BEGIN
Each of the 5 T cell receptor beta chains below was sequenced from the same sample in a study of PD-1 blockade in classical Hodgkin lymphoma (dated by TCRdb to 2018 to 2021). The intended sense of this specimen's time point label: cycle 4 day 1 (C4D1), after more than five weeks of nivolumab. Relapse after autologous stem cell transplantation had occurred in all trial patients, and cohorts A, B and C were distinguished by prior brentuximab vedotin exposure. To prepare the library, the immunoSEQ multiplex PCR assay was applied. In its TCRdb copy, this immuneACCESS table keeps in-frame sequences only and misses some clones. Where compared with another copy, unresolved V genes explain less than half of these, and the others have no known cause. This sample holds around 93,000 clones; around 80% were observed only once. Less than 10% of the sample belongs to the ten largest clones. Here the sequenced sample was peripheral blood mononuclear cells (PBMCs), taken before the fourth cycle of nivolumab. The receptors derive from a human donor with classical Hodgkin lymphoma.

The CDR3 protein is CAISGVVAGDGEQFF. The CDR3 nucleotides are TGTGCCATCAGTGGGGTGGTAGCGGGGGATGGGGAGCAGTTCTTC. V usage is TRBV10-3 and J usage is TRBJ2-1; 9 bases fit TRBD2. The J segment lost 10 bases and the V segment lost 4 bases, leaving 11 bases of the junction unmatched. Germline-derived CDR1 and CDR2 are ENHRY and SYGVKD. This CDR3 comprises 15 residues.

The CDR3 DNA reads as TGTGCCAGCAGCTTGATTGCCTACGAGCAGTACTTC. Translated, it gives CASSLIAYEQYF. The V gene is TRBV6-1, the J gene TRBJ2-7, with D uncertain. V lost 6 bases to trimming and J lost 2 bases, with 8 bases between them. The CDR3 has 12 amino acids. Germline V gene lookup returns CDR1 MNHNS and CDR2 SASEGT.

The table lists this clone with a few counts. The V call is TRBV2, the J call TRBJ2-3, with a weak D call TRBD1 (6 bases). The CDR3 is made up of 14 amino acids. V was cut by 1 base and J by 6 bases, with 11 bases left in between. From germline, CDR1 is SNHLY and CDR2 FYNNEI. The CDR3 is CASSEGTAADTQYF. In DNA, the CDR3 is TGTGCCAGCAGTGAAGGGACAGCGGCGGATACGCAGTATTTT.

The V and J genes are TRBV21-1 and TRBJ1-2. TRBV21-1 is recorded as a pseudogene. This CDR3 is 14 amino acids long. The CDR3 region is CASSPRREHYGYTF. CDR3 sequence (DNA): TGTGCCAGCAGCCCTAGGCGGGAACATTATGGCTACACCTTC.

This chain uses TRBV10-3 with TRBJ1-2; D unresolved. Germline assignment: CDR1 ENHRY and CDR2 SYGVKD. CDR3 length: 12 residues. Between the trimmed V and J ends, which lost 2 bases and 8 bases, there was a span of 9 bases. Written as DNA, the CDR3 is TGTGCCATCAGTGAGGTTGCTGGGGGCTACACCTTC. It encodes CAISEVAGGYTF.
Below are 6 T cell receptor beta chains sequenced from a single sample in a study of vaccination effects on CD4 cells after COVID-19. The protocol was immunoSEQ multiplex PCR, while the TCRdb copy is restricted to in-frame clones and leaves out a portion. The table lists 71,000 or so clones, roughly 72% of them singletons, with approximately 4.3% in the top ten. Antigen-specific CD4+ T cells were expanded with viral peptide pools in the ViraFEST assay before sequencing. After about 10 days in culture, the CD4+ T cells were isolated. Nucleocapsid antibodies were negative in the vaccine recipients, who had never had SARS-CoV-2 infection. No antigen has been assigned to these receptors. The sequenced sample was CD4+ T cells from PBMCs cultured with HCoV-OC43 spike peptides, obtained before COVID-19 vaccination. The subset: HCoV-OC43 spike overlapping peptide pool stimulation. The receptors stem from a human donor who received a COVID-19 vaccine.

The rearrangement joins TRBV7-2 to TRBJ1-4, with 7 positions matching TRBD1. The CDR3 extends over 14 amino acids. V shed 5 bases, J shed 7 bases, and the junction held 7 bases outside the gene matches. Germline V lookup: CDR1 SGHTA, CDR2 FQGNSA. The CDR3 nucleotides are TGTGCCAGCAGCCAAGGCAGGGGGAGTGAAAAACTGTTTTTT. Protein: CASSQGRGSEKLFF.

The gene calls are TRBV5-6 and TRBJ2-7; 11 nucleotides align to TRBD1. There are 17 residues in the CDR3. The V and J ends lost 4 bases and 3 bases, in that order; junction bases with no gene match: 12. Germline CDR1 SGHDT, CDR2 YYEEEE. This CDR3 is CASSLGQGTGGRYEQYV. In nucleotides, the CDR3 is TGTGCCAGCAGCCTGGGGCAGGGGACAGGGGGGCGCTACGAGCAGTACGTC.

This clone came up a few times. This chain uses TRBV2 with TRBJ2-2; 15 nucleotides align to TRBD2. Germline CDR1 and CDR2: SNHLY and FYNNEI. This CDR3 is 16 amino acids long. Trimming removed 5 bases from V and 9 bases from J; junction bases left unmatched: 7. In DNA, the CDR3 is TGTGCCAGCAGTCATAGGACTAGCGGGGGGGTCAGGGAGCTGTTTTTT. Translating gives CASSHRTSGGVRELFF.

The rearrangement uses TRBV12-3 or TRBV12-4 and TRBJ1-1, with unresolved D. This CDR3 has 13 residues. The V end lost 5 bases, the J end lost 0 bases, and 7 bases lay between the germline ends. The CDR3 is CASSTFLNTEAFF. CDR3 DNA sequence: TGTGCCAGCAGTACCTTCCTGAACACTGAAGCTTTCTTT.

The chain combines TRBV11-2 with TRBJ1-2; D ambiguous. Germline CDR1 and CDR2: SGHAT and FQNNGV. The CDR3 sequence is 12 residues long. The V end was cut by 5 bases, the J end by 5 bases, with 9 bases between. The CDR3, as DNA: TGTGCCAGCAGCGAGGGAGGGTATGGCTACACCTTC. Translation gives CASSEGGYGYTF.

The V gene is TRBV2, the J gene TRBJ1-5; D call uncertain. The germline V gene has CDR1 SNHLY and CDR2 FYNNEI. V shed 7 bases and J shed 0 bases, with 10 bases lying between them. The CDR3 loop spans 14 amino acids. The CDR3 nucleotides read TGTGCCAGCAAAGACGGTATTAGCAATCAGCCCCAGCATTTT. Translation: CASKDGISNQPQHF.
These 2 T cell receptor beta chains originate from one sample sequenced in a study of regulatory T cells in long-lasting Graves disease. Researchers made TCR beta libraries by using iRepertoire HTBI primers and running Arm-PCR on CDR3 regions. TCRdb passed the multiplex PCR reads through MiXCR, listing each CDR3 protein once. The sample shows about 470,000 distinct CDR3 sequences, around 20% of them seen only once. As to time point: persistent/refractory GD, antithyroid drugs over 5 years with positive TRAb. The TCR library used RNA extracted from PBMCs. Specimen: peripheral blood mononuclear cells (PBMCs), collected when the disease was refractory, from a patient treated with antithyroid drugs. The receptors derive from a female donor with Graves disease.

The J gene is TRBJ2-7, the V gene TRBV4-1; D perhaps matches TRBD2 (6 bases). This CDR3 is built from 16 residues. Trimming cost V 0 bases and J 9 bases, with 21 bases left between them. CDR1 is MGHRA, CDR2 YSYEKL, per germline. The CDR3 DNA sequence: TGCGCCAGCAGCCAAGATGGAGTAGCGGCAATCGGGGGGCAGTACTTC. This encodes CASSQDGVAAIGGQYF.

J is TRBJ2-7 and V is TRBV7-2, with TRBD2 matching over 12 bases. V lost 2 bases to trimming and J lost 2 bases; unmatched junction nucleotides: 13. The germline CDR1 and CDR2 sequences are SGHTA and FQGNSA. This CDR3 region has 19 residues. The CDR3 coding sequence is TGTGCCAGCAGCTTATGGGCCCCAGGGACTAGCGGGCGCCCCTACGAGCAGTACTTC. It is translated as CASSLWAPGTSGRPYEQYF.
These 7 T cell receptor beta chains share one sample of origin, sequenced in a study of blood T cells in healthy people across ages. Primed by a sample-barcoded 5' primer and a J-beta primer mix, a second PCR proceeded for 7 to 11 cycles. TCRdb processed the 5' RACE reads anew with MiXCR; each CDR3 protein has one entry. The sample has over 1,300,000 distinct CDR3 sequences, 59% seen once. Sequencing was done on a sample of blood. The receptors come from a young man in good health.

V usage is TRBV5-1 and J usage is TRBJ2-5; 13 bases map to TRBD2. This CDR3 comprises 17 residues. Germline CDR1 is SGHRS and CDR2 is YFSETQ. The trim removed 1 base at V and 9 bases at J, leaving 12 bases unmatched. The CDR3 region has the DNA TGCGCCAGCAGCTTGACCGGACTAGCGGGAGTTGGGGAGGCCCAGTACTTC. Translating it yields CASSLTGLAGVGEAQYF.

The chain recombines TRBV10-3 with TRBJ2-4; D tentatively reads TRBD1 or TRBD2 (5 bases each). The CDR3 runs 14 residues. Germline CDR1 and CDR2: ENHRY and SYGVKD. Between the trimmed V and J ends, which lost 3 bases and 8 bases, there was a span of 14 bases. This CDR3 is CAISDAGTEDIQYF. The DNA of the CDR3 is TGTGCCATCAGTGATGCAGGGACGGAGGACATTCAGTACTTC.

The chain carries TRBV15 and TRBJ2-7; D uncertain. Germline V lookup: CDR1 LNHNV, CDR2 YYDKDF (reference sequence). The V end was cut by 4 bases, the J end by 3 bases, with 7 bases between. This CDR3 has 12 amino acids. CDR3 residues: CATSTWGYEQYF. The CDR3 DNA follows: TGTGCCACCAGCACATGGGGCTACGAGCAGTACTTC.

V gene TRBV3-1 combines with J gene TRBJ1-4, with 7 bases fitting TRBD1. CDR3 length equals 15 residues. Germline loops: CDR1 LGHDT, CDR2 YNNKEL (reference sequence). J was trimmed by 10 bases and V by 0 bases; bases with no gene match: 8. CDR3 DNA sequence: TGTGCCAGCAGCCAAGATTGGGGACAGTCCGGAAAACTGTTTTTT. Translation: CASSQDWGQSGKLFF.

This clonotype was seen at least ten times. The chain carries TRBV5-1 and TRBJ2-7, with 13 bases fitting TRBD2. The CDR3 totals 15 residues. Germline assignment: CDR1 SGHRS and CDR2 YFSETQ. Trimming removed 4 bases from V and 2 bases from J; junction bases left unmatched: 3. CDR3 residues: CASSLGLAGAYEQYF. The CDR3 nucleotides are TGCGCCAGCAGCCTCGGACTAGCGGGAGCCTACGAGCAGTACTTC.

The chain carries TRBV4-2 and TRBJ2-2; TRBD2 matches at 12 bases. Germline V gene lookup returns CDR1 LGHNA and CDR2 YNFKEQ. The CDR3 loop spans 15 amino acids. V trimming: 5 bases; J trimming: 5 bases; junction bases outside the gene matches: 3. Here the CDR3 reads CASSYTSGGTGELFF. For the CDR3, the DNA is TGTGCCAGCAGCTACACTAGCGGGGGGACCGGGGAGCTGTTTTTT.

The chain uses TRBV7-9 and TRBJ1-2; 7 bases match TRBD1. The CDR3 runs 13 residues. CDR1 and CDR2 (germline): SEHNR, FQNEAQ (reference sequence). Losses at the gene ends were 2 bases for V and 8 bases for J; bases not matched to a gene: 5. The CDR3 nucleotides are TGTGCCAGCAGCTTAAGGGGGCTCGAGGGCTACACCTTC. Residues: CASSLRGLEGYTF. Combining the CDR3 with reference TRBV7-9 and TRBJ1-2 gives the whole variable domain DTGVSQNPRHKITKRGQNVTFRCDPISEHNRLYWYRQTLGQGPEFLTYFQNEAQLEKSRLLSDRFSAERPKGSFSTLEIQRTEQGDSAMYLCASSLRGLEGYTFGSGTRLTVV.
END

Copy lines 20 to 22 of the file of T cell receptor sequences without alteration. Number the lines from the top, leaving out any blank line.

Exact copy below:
The chain carries TRBV15 and TRBJ2-7; D uncertain. Germline V lookup: CDR1 LNHNV, CDR2 YYDKDF (reference sequence). The V end was cut by 4 bases, the J end by 3 bases, with 7 bases between. This CDR3 has 12 amino acids. CDR3 residues: CATSTWGYEQYF. The CDR3 DNA follows: TGTGCCACCAGCACATGGGGCTACGAGCAGTACTTC.

V gene TRBV3-1 combines with J gene TRBJ1-4, with 7 bases fitting TRBD1. CDR3 length equals 15 residues. Germline loops: CDR1 LGHDT, CDR2 YNNKEL (reference sequence). J was trimmed by 10 bases and V by 0 bases; bases with no gene match: 8. CDR3 DNA sequence: TGTGCCAGCAGCCAAGATTGGGGACAGTCCGGAAAACTGTTTTTT. Translation: CASSQDWGQSGKLFF.

This clonotype was seen at least ten times. The chain carries TRBV5-1 and TRBJ2-7, with 13 bases fitting TRBD2. The CDR3 totals 15 residues. Germline assignment: CDR1 SGHRS and CDR2 YFSETQ. Trimming removed 4 bases from V and 2 bases from J; junction bases left unmatched: 3. CDR3 residues: CASSLGLAGAYEQYF. The CDR3 nucleotides are TGCGCCAGCAGCCTCGGACTAGCGGGAGCCTACGAGCAGTACTTC.